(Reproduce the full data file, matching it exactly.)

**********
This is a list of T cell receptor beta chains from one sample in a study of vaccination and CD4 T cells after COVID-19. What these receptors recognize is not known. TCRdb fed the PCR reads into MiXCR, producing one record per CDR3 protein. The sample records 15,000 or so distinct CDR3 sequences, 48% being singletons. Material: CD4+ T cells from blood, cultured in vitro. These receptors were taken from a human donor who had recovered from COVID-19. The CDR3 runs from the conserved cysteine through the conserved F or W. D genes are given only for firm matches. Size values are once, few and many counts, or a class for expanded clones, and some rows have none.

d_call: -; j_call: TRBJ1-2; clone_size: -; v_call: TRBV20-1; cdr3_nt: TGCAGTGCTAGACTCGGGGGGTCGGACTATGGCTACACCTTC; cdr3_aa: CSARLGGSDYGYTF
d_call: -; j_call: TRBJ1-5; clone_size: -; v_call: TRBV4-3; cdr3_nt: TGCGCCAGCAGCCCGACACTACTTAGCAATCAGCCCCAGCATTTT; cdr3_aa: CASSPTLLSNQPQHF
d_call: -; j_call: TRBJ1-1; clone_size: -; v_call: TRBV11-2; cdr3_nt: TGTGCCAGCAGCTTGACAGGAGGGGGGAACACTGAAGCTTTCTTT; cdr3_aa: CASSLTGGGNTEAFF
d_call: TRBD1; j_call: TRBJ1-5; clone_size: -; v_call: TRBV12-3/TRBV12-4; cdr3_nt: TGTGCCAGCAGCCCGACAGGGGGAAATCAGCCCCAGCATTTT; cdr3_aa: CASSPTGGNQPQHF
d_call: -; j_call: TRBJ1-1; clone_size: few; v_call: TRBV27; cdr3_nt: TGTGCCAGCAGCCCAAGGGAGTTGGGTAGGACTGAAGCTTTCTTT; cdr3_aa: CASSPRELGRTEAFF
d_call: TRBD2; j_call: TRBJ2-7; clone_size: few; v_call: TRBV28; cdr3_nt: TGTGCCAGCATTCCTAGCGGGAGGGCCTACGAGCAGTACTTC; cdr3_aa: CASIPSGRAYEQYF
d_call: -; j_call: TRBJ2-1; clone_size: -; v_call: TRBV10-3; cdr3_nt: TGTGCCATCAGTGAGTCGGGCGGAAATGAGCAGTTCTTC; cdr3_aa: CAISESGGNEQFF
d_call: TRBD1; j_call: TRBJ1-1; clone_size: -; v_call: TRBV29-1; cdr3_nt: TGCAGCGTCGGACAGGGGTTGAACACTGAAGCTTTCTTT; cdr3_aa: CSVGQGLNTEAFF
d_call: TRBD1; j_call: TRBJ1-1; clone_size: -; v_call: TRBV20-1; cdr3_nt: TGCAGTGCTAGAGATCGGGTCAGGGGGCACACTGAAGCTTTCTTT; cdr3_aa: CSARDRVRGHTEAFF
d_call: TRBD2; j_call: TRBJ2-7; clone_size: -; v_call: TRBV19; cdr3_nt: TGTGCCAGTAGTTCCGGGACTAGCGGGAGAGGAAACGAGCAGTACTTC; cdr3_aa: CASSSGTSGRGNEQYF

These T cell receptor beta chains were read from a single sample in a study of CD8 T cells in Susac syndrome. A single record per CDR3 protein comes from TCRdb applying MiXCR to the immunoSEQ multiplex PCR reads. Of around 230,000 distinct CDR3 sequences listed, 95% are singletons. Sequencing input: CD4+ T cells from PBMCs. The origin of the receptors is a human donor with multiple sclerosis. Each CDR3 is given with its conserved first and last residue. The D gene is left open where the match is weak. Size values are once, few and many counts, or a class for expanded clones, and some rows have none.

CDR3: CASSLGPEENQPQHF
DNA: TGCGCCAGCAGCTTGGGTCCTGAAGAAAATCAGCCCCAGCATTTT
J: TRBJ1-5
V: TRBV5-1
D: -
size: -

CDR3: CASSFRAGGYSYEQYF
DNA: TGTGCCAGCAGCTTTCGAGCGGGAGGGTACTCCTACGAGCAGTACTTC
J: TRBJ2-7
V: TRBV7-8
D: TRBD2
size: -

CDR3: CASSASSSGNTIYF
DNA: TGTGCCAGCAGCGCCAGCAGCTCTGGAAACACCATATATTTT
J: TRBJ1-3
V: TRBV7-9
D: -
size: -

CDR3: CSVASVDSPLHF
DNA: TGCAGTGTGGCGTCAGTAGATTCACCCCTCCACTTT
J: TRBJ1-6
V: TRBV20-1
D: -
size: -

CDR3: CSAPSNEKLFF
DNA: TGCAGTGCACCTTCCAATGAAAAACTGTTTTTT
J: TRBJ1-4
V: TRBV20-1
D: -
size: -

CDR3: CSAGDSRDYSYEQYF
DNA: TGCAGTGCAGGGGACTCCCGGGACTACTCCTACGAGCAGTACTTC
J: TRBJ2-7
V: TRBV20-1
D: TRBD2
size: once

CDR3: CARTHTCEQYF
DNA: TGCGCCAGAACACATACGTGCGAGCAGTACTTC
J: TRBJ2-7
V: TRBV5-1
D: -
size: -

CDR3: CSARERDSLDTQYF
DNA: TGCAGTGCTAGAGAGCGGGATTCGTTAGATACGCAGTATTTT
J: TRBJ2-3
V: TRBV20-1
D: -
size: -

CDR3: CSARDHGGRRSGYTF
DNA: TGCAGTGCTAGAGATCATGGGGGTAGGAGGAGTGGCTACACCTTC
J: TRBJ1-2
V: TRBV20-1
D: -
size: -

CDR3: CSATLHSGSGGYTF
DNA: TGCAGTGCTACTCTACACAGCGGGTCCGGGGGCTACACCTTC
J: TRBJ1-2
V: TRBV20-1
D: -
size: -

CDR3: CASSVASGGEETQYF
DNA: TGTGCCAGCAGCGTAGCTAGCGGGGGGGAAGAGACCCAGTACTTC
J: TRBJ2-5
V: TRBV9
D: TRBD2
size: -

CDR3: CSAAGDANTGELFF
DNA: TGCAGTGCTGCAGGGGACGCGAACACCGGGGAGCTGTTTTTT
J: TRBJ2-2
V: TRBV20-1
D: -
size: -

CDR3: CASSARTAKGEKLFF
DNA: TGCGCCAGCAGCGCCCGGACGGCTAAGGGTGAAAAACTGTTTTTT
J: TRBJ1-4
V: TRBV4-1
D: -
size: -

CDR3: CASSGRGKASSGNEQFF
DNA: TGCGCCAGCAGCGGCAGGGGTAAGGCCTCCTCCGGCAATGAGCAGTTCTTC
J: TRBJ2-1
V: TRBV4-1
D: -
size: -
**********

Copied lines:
This is a list of T cell receptor beta chains from one sample in a study of vaccination and CD4 T cells after COVID-19. What these receptors recognize is not known. TCRdb fed the PCR reads into MiXCR, producing one record per CDR3 protein. The sample records 15,000 or so distinct CDR3 sequences, 48% being singletons. Material: CD4+ T cells from blood, cultured in vitro. These receptors were taken from a human donor who had recovered from COVID-19. The CDR3 runs from the conserved cysteine through the conserved F or W. D genes are given only for firm matches. Size values are once, few and many counts, or a class for expanded clones, and some rows have none.

d_call: -; j_call: TRBJ1-2; clone_size: -; v_call: TRBV20-1; cdr3_nt: TGCAGTGCTAGACTCGGGGGGTCGGACTATGGCTACACCTTC; cdr3_aa: CSARLGGSDYGYTF
d_call: -; j_call: TRBJ1-5; clone_size: -; v_call: TRBV4-3; cdr3_nt: TGCGCCAGCAGCCCGACACTACTTAGCAATCAGCCCCAGCATTTT; cdr3_aa: CASSPTLLSNQPQHF
d_call: -; j_call: TRBJ1-1; clone_size: -; v_call: TRBV11-2; cdr3_nt: TGTGCCAGCAGCTTGACAGGAGGGGGGAACACTGAAGCTTTCTTT; cdr3_aa: CASSLTGGGNTEAFF
d_call: TRBD1; j_call: TRBJ1-5; clone_size: -; v_call: TRBV12-3/TRBV12-4; cdr3_nt: TGTGCCAGCAGCCCGACAGGGGGAAATCAGCCCCAGCATTTT; cdr3_aa: CASSPTGGNQPQHF
d_call: -; j_call: TRBJ1-1; clone_size: few; v_call: TRBV27; cdr3_nt: TGTGCCAGCAGCCCAAGGGAGTTGGGTAGGACTGAAGCTTTCTTT; cdr3_aa: CASSPRELGRTEAFF
d_call: TRBD2; j_call: TRBJ2-7; clone_size: few; v_call: TRBV28; cdr3_nt: TGTGCCAGCATTCCTAGCGGGAGGGCCTACGAGCAGTACTTC; cdr3_aa: CASIPSGRAYEQYF
d_call: -; j_call: TRBJ2-1; clone_size: -; v_call: TRBV10-3; cdr3_nt: TGTGCCATCAGTGAGTCGGGCGGAAATGAGCAGTTCTTC; cdr3_aa: CAISESGGNEQFF
d_call: TRBD1; j_call: TRBJ1-1; clone_size: -; v_call: TRBV29-1; cdr3_nt: TGCAGCGTCGGACAGGGGTTGAACACTGAAGCTTTCTTT; cdr3_aa: CSVGQGLNTEAFF
d_call: TRBD1; j_call: TRBJ1-1; clone_size: -; v_call: TRBV20-1; cdr3_nt: TGCAGTGCTAGAGATCGGGTCAGGGGGCACACTGAAGCTTTCTTT; cdr3_aa: CSARDRVRGHTEAFF
d_call: TRBD2; j_call: TRBJ2-7; clone_size: -; v_call: TRBV19; cdr3_nt: TGTGCCAGTAGTTCCGGGACTAGCGGGAGAGGAAACGAGCAGTACTTC; cdr3_aa: CASSSGTSGRGNEQYF

These T cell receptor beta chains were read from a single sample in a study of CD8 T cells in Susac syndrome. A single record per CDR3 protein comes from TCRdb applying MiXCR to the immunoSEQ multiplex PCR reads. Of around 230,000 distinct CDR3 sequences listed, 95% are singletons. Sequencing input: CD4+ T cells from PBMCs. The origin of the receptors is a human donor with multiple sclerosis. Each CDR3 is given with its conserved first and last residue. The D gene is left open where the match is weak. Size values are once, few and many counts, or a class for expanded clones, and some rows have none.

CDR3: CASSLGPEENQPQHF
DNA: TGCGCCAGCAGCTTGGGTCCTGAAGAAAATCAGCCCCAGCATTTT
J: TRBJ1-5
V: TRBV5-1
D: -
size: -

CDR3: CASSFRAGGYSYEQYF
DNA: TGTGCCAGCAGCTTTCGAGCGGGAGGGTACTCCTACGAGCAGTACTTC
J: TRBJ2-7
V: TRBV7-8
D: TRBD2
size: -

CDR3: CASSASSSGNTIYF
DNA: TGTGCCAGCAGCGCCAGCAGCTCTGGAAACACCATATATTTT
J: TRBJ1-3
V: TRBV7-9
D: -
size: -

CDR3: CSVASVDSPLHF
DNA: TGCAGTGTGGCGTCAGTAGATTCACCCCTCCACTTT
J: TRBJ1-6
V: TRBV20-1
D: -
size: -

CDR3: CSAPSNEKLFF
DNA: TGCAGTGCACCTTCCAATGAAAAACTGTTTTTT
J: TRBJ1-4
V: TRBV20-1
D: -
size: -

CDR3: CSAGDSRDYSYEQYF
DNA: TGCAGTGCAGGGGACTCCCGGGACTACTCCTACGAGCAGTACTTC
J: TRBJ2-7
V: TRBV20-1
D: TRBD2
size: once

CDR3: CARTHTCEQYF
DNA: TGCGCCAGAACACATACGTGCGAGCAGTACTTC
J: TRBJ2-7
V: TRBV5-1
D: -
size: -

CDR3: CSARERDSLDTQYF
DNA: TGCAGTGCTAGAGAGCGGGATTCGTTAGATACGCAGTATTTT
J: TRBJ2-3
V: TRBV20-1
D: -
size: -

CDR3: CSARDHGGRRSGYTF
DNA: TGCAGTGCTAGAGATCATGGGGGTAGGAGGAGTGGCTACACCTTC
J: TRBJ1-2
V: TRBV20-1
D: -
size: -

CDR3: CSATLHSGSGGYTF
DNA: TGCAGTGCTACTCTACACAGCGGGTCCGGGGGCTACACCTTC
J: TRBJ1-2
V: TRBV20-1
D: -
size: -

CDR3: CASSVASGGEETQYF
DNA: TGTGCCAGCAGCGTAGCTAGCGGGGGGGAAGAGACCCAGTACTTC
J: TRBJ2-5
V: TRBV9
D: TRBD2
size: -

CDR3: CSAAGDANTGELFF
DNA: TGCAGTGCTGCAGGGGACGCGAACACCGGGGAGCTGTTTTTT
J: TRBJ2-2
V: TRBV20-1
D: -
size: -

CDR3: CASSARTAKGEKLFF
DNA: TGCGCCAGCAGCGCCCGGACGGCTAAGGGTGAAAAACTGTTTTTT
J: TRBJ1-4
V: TRBV4-1
D: -
size: -

CDR3: CASSGRGKASSGNEQFF
DNA: TGCGCCAGCAGCGGCAGGGGTAAGGCCTCCTCCGGCAATGAGCAGTTCTTC
J: TRBJ2-1
V: TRBV4-1
D: -
size: -